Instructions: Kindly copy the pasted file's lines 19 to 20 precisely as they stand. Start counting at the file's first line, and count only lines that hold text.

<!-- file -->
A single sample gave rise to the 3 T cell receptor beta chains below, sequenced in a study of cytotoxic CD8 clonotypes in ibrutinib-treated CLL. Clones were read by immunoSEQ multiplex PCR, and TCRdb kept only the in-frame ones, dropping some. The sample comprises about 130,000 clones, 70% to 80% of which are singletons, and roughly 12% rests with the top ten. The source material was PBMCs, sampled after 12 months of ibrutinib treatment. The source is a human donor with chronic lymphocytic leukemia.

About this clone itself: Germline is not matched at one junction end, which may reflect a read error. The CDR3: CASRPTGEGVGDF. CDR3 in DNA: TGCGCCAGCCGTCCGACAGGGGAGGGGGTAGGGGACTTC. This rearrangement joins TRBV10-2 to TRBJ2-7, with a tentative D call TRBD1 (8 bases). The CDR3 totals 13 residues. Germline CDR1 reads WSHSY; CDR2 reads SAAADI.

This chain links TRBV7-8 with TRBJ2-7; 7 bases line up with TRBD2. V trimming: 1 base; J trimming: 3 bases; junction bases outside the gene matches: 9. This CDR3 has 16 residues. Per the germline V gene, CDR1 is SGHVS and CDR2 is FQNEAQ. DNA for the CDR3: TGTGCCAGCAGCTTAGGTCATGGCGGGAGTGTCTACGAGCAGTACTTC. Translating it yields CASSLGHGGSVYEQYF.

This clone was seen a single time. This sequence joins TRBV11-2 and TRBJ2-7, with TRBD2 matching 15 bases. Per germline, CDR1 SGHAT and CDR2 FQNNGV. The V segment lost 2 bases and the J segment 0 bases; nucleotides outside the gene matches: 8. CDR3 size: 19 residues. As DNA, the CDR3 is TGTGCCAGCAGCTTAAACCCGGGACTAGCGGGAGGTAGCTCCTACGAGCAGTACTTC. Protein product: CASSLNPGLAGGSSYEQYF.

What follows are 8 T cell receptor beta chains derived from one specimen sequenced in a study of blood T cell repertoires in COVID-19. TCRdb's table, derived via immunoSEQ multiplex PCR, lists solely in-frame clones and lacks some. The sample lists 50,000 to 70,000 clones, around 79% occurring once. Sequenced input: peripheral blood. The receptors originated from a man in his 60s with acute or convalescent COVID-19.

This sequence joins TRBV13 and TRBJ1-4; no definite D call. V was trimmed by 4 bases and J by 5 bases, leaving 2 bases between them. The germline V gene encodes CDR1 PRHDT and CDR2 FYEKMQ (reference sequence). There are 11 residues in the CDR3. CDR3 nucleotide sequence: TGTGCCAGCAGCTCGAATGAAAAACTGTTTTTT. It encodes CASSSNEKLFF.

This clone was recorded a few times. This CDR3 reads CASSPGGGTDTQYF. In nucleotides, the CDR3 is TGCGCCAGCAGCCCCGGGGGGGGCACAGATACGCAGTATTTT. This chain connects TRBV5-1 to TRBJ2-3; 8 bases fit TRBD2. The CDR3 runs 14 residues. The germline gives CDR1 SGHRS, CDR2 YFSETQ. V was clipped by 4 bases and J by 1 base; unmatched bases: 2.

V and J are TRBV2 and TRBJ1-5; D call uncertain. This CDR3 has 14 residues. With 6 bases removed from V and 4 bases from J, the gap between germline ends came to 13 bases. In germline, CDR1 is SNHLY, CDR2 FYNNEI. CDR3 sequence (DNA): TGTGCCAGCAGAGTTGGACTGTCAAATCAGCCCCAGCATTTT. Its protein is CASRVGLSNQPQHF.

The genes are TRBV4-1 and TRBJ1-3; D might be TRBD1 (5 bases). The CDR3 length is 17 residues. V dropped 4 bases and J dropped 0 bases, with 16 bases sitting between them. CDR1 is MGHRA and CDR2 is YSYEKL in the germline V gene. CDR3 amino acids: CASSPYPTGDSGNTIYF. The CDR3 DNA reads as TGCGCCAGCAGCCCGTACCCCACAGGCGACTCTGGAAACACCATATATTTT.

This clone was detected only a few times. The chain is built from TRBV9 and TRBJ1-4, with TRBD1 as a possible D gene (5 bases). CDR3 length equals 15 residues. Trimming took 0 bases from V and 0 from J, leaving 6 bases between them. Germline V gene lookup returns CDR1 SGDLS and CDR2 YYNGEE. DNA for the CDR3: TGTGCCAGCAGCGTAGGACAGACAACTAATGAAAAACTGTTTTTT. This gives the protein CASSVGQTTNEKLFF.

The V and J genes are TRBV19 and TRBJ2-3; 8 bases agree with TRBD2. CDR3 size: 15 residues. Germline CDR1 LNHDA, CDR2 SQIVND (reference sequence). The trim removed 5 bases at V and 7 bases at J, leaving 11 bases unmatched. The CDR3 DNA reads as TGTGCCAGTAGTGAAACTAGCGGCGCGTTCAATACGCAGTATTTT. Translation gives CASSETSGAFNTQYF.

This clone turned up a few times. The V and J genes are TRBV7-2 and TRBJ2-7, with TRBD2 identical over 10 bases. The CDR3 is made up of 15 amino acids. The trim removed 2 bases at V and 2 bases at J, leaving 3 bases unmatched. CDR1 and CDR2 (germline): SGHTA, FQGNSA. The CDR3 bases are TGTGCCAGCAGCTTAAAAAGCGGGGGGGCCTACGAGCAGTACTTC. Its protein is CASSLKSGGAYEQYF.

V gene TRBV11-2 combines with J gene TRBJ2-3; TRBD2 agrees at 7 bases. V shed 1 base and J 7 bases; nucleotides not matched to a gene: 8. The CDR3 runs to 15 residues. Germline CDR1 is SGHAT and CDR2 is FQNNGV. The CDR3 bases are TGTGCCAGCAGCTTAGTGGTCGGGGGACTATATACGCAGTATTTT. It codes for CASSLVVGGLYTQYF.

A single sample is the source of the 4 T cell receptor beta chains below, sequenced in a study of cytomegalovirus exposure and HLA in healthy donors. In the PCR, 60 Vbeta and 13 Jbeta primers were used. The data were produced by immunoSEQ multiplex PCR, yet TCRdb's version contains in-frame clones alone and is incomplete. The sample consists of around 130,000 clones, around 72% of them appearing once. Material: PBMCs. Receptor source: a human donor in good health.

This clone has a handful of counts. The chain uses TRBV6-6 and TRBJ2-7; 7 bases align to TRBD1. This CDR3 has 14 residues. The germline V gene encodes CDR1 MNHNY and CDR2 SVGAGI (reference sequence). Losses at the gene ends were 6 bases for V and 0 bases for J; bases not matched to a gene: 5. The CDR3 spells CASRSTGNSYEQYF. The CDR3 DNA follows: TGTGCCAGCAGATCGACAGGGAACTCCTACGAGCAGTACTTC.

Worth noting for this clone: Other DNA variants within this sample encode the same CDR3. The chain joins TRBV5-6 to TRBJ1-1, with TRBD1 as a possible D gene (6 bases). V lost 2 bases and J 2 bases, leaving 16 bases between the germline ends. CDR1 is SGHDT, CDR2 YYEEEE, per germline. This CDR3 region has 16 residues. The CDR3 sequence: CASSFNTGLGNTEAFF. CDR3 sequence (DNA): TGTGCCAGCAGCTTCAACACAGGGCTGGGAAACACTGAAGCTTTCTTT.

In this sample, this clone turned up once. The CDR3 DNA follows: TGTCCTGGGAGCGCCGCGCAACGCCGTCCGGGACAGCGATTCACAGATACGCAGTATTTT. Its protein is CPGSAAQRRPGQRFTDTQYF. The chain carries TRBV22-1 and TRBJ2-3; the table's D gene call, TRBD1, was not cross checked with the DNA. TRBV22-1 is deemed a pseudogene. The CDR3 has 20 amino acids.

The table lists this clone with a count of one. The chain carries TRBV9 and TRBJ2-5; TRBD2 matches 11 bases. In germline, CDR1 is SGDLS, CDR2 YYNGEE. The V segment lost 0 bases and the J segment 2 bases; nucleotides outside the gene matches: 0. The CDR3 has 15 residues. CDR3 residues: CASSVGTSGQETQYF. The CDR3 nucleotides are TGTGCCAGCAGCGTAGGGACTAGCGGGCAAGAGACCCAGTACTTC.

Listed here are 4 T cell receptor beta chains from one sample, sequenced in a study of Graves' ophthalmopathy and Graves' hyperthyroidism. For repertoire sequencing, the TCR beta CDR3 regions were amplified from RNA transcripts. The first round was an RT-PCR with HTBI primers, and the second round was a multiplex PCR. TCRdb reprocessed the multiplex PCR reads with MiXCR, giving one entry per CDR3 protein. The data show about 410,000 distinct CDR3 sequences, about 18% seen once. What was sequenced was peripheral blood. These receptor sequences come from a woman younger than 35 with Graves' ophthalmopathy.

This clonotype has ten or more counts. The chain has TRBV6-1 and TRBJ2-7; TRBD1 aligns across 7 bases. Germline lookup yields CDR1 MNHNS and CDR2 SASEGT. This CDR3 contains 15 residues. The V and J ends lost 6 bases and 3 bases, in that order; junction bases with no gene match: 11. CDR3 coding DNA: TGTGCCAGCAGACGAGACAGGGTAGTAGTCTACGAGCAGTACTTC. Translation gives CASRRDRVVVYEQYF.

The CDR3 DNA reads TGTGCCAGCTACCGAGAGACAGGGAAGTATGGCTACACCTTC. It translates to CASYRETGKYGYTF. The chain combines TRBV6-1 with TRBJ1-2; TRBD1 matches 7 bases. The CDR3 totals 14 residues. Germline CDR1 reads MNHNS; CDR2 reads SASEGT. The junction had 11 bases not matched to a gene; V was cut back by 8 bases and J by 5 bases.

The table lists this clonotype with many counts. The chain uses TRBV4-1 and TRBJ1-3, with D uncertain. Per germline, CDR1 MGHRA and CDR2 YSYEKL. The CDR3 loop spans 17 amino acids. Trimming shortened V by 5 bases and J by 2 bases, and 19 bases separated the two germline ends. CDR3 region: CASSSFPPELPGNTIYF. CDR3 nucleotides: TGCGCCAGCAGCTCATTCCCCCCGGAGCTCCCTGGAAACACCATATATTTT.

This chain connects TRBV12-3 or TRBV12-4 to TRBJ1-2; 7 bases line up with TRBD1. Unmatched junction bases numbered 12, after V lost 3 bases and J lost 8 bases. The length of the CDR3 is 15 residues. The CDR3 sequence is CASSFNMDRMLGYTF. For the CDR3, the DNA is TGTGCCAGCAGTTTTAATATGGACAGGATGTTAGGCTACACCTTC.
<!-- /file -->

Listed here are 4 T cell receptor beta chains from one sample, sequenced in a study of Graves' ophthalmopathy and Graves' hyperthyroidism. For repertoire sequencing, the TCR beta CDR3 regions were amplified from RNA transcripts. The first round was an RT-PCR with HTBI primers, and the second round was a multiplex PCR. TCRdb reprocessed the multiplex PCR reads with MiXCR, giving one entry per CDR3 protein. The data show about 410,000 distinct CDR3 sequences, about 18% seen once. What was sequenced was peripheral blood. These receptor sequences come from a woman younger than 35 with Graves' ophthalmopathy.

This clonotype has ten or more counts. The chain has TRBV6-1 and TRBJ2-7; TRBD1 aligns across 7 bases. Germline lookup yields CDR1 MNHNS and CDR2 SASEGT. This CDR3 contains 15 residues. The V and J ends lost 6 bases and 3 bases, in that order; junction bases with no gene match: 11. CDR3 coding DNA: TGTGCCAGCAGACGAGACAGGGTAGTAGTCTACGAGCAGTACTTC. Translation gives CASRRDRVVVYEQYF.